Finally, Moody's noted that Bulgaria's government finances and its banking system are expected to weather the impact of the Greek debt crisis thanks to substantial liquidity and capital buffers. Having replenished the government's fiscal reserves to a comfortable level, it is well-equipped to handle a more adverse than expected environment.
It says Bulgaria's banking system's capital buffers should also be sufficient to absorb additional potential shocks, whether emanating from even-higher nonperforming assets or the regional debt crisis, without needing to raise more capital or government support.
Moody's does not expect any direct financial support to be forthcoming from the central bank or the government to the Bulgarian banks because of the pressure it would exert on the currency board arrangement (CBA). "Still, the central bank does have policy tools that could be used to boost liquidity if required," it points out.
The rating agency also noted that the Bulgarian economy rebalanced itself in the past few years, eliminating very large current account deficits with a remarkably shallow recession compared to those experienced in other currency board countries at similar rating levels. The currency board arrangement has been in place for nearly 14 years and has been successful in establishing and maintaining macroeconomic stability. According to Moody's, the sustainability of the CBA requires the government to keep its debt low and its banking system well-capitalized.
Moody's has further pointed out that economic growth has resumed in Bulgaria, thus far mainly thanks to external demand. Both consumption and credit demand are still very weak, with unemployment much higher than before the recession.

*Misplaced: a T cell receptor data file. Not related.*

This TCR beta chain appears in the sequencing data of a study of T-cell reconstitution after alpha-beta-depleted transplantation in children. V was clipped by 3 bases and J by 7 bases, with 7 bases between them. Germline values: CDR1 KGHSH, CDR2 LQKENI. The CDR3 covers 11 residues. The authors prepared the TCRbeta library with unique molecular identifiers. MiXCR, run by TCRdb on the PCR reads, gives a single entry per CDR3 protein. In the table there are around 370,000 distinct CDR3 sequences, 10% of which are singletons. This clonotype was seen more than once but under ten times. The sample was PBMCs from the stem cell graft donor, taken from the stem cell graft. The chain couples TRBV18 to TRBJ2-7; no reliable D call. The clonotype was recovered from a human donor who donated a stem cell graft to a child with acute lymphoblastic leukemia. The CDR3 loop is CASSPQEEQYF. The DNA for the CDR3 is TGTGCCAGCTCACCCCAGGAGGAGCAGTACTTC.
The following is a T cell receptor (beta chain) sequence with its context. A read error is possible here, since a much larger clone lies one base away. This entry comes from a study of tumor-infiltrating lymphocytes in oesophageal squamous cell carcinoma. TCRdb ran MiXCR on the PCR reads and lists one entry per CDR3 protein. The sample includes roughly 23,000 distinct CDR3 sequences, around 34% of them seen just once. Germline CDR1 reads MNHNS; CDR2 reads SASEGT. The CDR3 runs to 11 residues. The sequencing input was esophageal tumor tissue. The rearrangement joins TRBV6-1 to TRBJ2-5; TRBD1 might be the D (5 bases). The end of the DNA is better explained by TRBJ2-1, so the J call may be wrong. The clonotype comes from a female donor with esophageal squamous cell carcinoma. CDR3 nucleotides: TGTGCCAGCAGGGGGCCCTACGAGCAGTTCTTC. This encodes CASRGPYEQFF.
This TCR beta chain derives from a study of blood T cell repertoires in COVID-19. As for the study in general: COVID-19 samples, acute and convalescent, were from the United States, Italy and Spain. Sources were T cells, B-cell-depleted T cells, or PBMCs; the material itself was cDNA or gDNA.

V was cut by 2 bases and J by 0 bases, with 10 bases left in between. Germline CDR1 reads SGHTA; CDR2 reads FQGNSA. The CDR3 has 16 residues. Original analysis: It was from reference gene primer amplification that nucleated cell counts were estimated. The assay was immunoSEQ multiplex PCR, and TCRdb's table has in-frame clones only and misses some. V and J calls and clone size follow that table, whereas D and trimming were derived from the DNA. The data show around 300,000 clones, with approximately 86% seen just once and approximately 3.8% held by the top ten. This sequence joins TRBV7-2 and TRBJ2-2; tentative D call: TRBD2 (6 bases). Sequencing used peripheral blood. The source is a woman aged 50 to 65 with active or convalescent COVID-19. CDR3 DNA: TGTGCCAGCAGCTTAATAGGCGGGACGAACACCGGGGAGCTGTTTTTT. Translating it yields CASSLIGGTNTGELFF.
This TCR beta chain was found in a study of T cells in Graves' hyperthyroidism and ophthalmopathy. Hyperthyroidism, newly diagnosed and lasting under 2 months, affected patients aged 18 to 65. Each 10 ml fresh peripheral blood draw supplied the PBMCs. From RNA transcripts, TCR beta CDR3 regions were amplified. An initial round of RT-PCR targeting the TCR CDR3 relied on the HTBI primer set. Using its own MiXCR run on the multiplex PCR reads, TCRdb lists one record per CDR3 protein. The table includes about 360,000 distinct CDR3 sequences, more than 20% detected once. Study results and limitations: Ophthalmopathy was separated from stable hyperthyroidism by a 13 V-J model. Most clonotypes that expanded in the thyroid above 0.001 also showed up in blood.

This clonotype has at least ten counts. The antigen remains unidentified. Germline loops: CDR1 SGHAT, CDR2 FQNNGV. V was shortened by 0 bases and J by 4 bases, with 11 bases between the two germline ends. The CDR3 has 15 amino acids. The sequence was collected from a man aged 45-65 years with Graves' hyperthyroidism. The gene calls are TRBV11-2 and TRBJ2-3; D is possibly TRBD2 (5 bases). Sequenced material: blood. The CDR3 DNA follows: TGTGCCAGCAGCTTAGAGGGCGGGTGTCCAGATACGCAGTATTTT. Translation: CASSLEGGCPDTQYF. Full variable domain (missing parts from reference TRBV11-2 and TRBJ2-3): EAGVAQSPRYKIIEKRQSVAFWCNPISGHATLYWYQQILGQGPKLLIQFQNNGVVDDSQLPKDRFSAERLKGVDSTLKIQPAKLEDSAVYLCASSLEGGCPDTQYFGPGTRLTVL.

"Although foreign direct investment and other private capital inflows are likely to be permanently lower in the years ahead, substantial new investment projects are being planned that are likely to bring in meaningful capital. Competitive wages and low tax rates should continue to attract private sector investment, while public investment will be at least partially financed by EU funds. Aside from the new Financial Stability Pact, which is a strict but simple fiscal rule, the new Convergence Program outlines a plan to virtually eliminate the budget deficit in the next three years, and the National Reform Program eyes structural reforms intended to reinforce macro- and socio-economic stability over the longer term," the agency stated.
What is more, Moody's has made it clear that an upgrade of Bulgaria's ratings is likely should economic convergence lead to ERM II entry, the so called euro zone waiting room, given that eventual membership in the euro zone will provide a smooth exit strategy from the currency board arrangement and reduce external vulnerabilities.
"However, a serious deterioration in external liquidity and/or a persistent weakening of fiscal policy that causes government debt to rise significantly would put downward pressure on the government's ratings," the agency has warned.
Moody's reminds that its last rating action related to the government of Bulgaria was implemented on 5 April 2011, when the government's Baa3 local and foreign currency ratings were placed on review for possible upgrade, along with the country ceilings for long- and short-term foreign currency debt and deposits. The rating action prior to that was taken on 21 January 2010, when the outlook on the government ratings and the foreign currency ceilings was revised from stable to positive.